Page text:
In the Spotlight #9: An Introduction to Aviation Lighting

Though lighting is often taken for granted, its importance to the safety and everyday goings on of nearly everything in our lives is undeniable. This is certainly the case when it comes aviation, where lighting is not only vital for runway operation and the pilot’s vision, but also as a means of communication. In this article I will introduce common light bulbs for the airfield and the aircraft to readers unfamiliar with them, so let’s get started.

If you’ve ever flown in an airplane at night, you probably sensed that airfield lighting is vital to the safe operation of aircraft and airport personnel. As you can probably imagine, the numerous elevated lights, inset lights, edge lights, guard lights, and other types of airfield fixtures that illuminate airfields require numerous different types of light bulbs. Airfields need bright light sources that are durable and as low maintenance as possible. Therefore, long lasting halogens and certain HID light sources are commonly used. Halogen bulbs are widely used for their extremely bright white light along with their longer life spans. All types of halogen bulbs are used including MR16s, H-shape aircraft bulbs, PAR38s, PAR56s, and PAR64s. Metal halide and low pressure sodium bulbs are also common in airfield lighting. As LEDs improve, airports and airfields are also turning to them for their long lasting light and tremendous durability.

Look up at an airplane passing overhead at night and you will likely see at least one pair of lights either blinking or statically lit. Air planes have many light bulbs. On the airplane’s exterior there are usually fixtures on the landing gear/wheel lights, navigation lights on the end of the wings, anti-collision lights on top of the plane, lights above engine, and other lights. The interior of the plane features even more light bulbs shining brightly in both the cockpit and the cabins. In many of these applications, incandescent bulbs and halogen light bulbs have typically been the standard. With the rise of LEDs however, many of the aircraft’s external and internal incandescent and HID lighting have been replaced with them because they are extremely durable and long lasting. LEDs are particularly useful in cockpit lighting because they take up little space, do not require ballasts, and produce little to no heat. For applications like landing gear however, there is no beating halogen or metal halide lamps. Metal halide and halogen lamps produce the bright white light necessary for the safe operation of the aircraft in the air and on the ground. The excellent performance and light quality of metal halide lamps also makes them a popular choice.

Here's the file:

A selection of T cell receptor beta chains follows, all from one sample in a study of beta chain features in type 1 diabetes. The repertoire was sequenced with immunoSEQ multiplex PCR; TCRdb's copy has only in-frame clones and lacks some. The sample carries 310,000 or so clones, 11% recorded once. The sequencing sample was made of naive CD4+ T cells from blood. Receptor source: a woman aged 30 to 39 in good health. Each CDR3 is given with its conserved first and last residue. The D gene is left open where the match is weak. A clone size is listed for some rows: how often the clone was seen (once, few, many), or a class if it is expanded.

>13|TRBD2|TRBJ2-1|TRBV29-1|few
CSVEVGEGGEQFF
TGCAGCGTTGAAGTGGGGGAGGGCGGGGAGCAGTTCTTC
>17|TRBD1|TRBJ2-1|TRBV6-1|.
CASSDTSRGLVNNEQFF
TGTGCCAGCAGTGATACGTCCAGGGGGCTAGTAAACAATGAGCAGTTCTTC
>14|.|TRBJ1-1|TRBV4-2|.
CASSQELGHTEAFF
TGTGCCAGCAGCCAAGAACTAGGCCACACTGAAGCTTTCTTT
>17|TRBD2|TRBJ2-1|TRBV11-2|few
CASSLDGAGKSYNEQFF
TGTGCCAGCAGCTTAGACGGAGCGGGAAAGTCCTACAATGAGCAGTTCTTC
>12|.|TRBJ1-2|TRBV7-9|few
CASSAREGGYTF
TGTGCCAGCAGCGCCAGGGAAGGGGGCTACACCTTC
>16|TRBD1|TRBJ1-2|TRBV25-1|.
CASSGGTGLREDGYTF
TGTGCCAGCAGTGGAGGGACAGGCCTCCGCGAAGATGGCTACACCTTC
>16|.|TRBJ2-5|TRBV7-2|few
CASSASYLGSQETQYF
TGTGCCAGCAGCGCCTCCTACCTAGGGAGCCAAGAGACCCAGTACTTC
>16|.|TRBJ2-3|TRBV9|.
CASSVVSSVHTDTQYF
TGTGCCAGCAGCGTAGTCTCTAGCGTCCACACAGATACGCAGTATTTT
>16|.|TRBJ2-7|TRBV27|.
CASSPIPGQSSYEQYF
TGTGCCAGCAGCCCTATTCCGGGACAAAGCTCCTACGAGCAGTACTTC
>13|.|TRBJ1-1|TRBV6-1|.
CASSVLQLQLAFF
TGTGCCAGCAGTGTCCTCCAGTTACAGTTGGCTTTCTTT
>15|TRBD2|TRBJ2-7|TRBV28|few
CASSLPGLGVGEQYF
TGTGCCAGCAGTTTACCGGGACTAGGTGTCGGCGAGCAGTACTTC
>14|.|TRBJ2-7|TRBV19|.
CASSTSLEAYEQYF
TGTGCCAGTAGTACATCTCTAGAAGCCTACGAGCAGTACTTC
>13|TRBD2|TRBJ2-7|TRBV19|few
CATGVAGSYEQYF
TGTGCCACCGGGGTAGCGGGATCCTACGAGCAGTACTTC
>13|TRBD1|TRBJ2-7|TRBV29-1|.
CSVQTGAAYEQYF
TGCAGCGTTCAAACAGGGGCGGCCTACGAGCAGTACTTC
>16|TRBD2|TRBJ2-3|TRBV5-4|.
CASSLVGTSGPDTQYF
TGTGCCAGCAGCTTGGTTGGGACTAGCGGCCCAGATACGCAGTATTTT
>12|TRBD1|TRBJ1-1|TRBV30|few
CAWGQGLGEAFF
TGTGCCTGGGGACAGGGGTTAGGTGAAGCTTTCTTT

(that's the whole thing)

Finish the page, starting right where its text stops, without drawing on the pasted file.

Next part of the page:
Hopefully this article has been moderately informative and you have learned something about the wide, wild world of aviation lighting. If you have anymore questions please leave a comment or question on our blog or Facebook or give us a call at 1-877-622-0897.
By Anna Maria Piazza | | 0 comments
next post → ← previous post


Leave a comment